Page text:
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revenue of its national parks, other pTore,red areas and tourist attrac-








tions that promi'" to help alleviate the strife of war-torn communities - and indeed


even Masai giraffe and leopard, have made their home here. Equally impressive are the 270-plus bird species and equal number of tree species, a prolific insect life and the apes of Nyungwe Forest, which is said to harbour no fewer than 500, and possibly as many as 1,000, of the of the nearly 200,000 wild primates of Central Africa, and boasts more than a dozen species of monkey, many of which are considered endangered. Consequently, the forest reserve, which at 970km' (375 sq. miles) protectorates


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wildlife populations that have also suffered as a result.

Cl:ntral Karamoja Controlll:d Hunting Area 4

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one of the largest mountain is Rwanda's top wildlife

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card. It was, however, also the centre of an important

conserva-1"& ".~~

tion effort, established here in 1988 to help preserve the forest.,' habitat. Known as the Nyungwe Forest Conservation Project f'PJ. and supported financially by the Rwandan government as ~ well as by both the US Peace Corps and the New York Zoological Society, the future of the project is uncertain, ~.but there are still tours to see Nyungwe's colobus monkeys. Once acknowledged Volcans National as the best of Rwanda's protected parks and the centre of the 'gorilla-spotting industry', the slopes of - are home to gorilla and the park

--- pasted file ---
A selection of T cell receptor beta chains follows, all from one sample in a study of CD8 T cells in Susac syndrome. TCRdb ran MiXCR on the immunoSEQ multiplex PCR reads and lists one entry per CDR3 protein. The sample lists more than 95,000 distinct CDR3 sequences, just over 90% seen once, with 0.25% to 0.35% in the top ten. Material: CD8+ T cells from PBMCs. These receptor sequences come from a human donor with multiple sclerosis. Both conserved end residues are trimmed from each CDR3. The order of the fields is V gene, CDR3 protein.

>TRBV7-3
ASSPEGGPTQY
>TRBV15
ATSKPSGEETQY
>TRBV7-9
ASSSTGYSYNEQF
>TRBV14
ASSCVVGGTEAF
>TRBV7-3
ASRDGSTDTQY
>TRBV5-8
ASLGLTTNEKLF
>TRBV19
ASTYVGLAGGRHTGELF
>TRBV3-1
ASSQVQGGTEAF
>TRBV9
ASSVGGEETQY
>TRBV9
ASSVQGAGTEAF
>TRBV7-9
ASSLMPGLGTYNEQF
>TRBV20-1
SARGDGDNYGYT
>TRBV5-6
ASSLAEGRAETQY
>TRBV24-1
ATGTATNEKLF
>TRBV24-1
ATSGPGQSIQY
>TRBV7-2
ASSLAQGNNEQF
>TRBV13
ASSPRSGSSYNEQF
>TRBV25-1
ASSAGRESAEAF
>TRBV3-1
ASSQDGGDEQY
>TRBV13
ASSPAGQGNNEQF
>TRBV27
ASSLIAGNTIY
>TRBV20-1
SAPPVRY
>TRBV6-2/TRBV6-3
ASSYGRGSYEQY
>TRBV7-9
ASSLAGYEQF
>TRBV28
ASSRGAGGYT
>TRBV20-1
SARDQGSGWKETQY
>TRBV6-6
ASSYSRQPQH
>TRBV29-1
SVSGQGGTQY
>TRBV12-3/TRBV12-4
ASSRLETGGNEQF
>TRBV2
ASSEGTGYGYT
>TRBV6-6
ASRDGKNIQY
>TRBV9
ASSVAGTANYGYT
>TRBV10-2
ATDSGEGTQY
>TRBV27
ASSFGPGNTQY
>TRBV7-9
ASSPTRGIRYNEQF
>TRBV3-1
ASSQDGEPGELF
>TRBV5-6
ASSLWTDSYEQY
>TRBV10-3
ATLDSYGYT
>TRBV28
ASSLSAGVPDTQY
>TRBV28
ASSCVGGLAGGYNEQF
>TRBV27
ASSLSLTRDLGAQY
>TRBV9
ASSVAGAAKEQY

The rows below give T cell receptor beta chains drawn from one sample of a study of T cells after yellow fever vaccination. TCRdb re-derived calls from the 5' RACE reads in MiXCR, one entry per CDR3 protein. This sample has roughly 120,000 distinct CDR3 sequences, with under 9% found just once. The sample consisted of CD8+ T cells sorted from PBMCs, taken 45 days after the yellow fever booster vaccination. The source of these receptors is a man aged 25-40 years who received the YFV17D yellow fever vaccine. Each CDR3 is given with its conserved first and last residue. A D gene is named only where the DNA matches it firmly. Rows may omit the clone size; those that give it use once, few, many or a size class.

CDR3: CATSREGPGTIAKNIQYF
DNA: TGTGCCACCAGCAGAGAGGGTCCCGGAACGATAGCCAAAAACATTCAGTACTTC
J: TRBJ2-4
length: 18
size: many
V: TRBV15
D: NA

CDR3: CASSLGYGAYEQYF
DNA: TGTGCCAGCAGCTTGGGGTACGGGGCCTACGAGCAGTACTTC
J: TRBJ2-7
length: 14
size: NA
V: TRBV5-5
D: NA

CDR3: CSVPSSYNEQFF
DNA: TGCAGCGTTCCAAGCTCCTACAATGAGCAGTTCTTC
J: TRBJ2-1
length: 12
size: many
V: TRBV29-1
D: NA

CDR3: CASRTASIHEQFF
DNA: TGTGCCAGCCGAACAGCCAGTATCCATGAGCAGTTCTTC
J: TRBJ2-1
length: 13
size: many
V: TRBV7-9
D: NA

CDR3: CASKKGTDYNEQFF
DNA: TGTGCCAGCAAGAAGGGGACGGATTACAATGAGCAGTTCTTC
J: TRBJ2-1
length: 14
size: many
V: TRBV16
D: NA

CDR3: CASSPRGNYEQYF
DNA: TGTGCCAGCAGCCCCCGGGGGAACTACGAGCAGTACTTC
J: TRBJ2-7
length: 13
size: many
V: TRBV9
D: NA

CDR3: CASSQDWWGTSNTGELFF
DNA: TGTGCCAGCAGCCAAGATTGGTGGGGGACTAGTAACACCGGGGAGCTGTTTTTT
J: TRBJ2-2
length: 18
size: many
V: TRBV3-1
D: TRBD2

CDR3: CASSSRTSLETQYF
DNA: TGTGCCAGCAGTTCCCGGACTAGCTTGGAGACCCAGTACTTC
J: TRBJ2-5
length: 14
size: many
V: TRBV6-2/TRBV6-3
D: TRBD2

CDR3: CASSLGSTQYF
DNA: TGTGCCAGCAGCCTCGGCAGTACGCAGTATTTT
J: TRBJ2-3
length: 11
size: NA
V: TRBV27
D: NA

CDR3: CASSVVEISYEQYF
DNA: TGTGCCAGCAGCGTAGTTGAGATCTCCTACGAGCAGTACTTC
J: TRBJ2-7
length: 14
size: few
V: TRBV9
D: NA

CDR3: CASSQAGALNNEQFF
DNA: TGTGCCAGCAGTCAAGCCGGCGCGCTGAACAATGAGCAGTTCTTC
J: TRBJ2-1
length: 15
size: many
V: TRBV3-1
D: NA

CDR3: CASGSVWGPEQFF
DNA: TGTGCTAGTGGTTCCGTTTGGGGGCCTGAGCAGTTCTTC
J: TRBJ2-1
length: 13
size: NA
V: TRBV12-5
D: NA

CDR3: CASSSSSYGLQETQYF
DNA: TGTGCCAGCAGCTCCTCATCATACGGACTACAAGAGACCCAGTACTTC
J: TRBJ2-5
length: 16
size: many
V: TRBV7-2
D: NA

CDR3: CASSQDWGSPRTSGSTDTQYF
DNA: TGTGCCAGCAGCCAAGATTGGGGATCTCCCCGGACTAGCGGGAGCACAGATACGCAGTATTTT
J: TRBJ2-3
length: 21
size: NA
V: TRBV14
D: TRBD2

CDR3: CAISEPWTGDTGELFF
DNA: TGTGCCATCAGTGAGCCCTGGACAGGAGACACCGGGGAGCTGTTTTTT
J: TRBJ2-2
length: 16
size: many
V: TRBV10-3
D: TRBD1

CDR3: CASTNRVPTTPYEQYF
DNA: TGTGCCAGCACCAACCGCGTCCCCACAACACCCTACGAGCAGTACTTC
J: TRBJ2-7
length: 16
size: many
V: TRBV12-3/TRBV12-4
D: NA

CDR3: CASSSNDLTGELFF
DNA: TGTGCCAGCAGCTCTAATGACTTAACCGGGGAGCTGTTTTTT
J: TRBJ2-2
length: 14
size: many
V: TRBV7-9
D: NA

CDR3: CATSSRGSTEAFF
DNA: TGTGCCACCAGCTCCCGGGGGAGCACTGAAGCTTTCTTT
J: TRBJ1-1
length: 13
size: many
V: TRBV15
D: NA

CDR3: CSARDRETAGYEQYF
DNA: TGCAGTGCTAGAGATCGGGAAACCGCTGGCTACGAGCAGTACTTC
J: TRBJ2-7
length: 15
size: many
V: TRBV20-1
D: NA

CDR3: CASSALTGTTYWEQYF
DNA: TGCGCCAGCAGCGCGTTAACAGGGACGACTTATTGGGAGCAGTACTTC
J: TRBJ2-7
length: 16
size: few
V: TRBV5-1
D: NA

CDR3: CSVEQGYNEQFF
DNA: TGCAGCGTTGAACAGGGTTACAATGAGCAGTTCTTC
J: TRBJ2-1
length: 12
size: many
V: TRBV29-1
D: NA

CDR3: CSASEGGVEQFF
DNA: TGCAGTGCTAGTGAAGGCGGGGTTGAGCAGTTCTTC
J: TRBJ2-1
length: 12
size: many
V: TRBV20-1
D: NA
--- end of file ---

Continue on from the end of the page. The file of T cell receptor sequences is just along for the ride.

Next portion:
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II ~~_..., impressive, harbourf""1."~£-r'- ing a diversity of 'lr'-' I wildlife from endangered
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miles) and its most

the latter half of the 20th century saw untold damage to reserves - thousands of animals met their fate here during these years of mismanagement - Murchison Falls and other national